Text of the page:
The New Year’s baby decided to remind me about the worst part of having an infant. On New Years morning our sewer line backed up.
It’s an unpleasant discovery any day of the year, but for us it was particularly bad. We always have friends over on New Years to watch football, catch up and eat my chili, which is far better than my blog posts.
When we made our unpleasant, early morning discovery, I called our regular sewer guy, and he was over in an hour. He was also back again that evening when it clogged again. It seems the root that caused the trouble in the first place decided to leave us an extra gift. For the record, Mark only charged me for one visit. As he joked, “I usually guarantee my work for at least 24 hours.”
This double visit gave me plenty of time to talk with him about how he was spending his New Years. I learned I was not his only customer that day. He also had worked most of New Years Eve, well into the wee hours of the morning, clearing a sewer line at a club in Hollywood. It was a lucrative 24 hours for him, but it wasn’t fun.
He wasn’t complaining, though. As he told me, “This is the job I chose.” He knew it was not a 9-5, Monday-Friday gig, and he knew that his job came with a moral obligation: you can’t just let sewage pile up in people’s homes or in hip Hollywood clubs that neither I nor he would ever get into other than as a repair man.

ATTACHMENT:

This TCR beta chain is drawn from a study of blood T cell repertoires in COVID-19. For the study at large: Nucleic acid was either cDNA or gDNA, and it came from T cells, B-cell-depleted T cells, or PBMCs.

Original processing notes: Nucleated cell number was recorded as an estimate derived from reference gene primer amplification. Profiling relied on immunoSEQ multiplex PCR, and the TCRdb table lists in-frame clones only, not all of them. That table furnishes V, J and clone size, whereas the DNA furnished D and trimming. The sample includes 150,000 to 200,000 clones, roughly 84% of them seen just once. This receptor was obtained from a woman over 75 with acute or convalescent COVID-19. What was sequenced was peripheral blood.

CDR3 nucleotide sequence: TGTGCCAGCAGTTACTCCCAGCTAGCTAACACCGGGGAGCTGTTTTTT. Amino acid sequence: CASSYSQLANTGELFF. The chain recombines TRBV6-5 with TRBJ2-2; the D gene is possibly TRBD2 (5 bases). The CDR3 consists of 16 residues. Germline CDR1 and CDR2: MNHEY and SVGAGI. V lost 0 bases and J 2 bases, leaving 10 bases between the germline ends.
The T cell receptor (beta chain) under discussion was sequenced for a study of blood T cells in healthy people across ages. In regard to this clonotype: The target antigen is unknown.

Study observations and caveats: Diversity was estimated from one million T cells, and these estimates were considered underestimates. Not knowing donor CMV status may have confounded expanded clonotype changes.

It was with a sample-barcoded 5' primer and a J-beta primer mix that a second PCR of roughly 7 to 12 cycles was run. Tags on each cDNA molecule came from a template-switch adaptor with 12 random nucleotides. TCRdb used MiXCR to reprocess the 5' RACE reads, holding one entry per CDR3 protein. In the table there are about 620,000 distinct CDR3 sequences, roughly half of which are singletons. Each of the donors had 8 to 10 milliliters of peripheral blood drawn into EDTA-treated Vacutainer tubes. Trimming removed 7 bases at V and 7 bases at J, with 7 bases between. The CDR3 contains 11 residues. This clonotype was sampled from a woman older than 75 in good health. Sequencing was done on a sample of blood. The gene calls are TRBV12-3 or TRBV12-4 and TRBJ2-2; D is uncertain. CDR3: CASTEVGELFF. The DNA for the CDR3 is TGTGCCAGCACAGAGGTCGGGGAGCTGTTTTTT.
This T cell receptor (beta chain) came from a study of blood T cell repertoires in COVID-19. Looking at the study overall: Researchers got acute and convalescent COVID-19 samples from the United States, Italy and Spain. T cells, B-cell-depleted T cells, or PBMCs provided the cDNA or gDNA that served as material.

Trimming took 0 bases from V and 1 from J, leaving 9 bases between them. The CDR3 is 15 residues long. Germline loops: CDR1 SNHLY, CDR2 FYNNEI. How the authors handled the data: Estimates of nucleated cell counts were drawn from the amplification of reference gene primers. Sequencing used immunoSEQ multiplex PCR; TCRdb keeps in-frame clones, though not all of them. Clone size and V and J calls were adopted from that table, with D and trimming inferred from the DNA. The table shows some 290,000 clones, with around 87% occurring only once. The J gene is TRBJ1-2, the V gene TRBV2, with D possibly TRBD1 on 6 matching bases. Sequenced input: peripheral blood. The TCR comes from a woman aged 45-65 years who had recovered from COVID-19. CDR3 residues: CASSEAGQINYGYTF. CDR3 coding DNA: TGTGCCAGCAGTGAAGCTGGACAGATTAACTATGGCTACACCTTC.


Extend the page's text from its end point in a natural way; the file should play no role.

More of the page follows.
If you ask Mark what do you do for people, he knows. It’s not pretty. It’s not a prestige job he has. But he knows the value he provides. And if customers don’t always say goodbye with a smile on their face, they do appreciate the fact that he solved a very big problem.
As I thought about my messy New Years, I wondered if there would be less ethics and compliance failures if it was easier for workers to see the problem they were solving for others and the obligations that they came with. It’s easy to lose track of that during your day to day work.
Too often the focus is on hitting a number, without explaining what that number means to others. It’s about making 10,000 widgets a day, and not making 10,000 widgets a day so that our customers can keep their businesses going.
Maybe by altering perspectives we can bring better context into the ethics and compliance effort, and help avoid sewage lines of wrongdoing from clogging up business.
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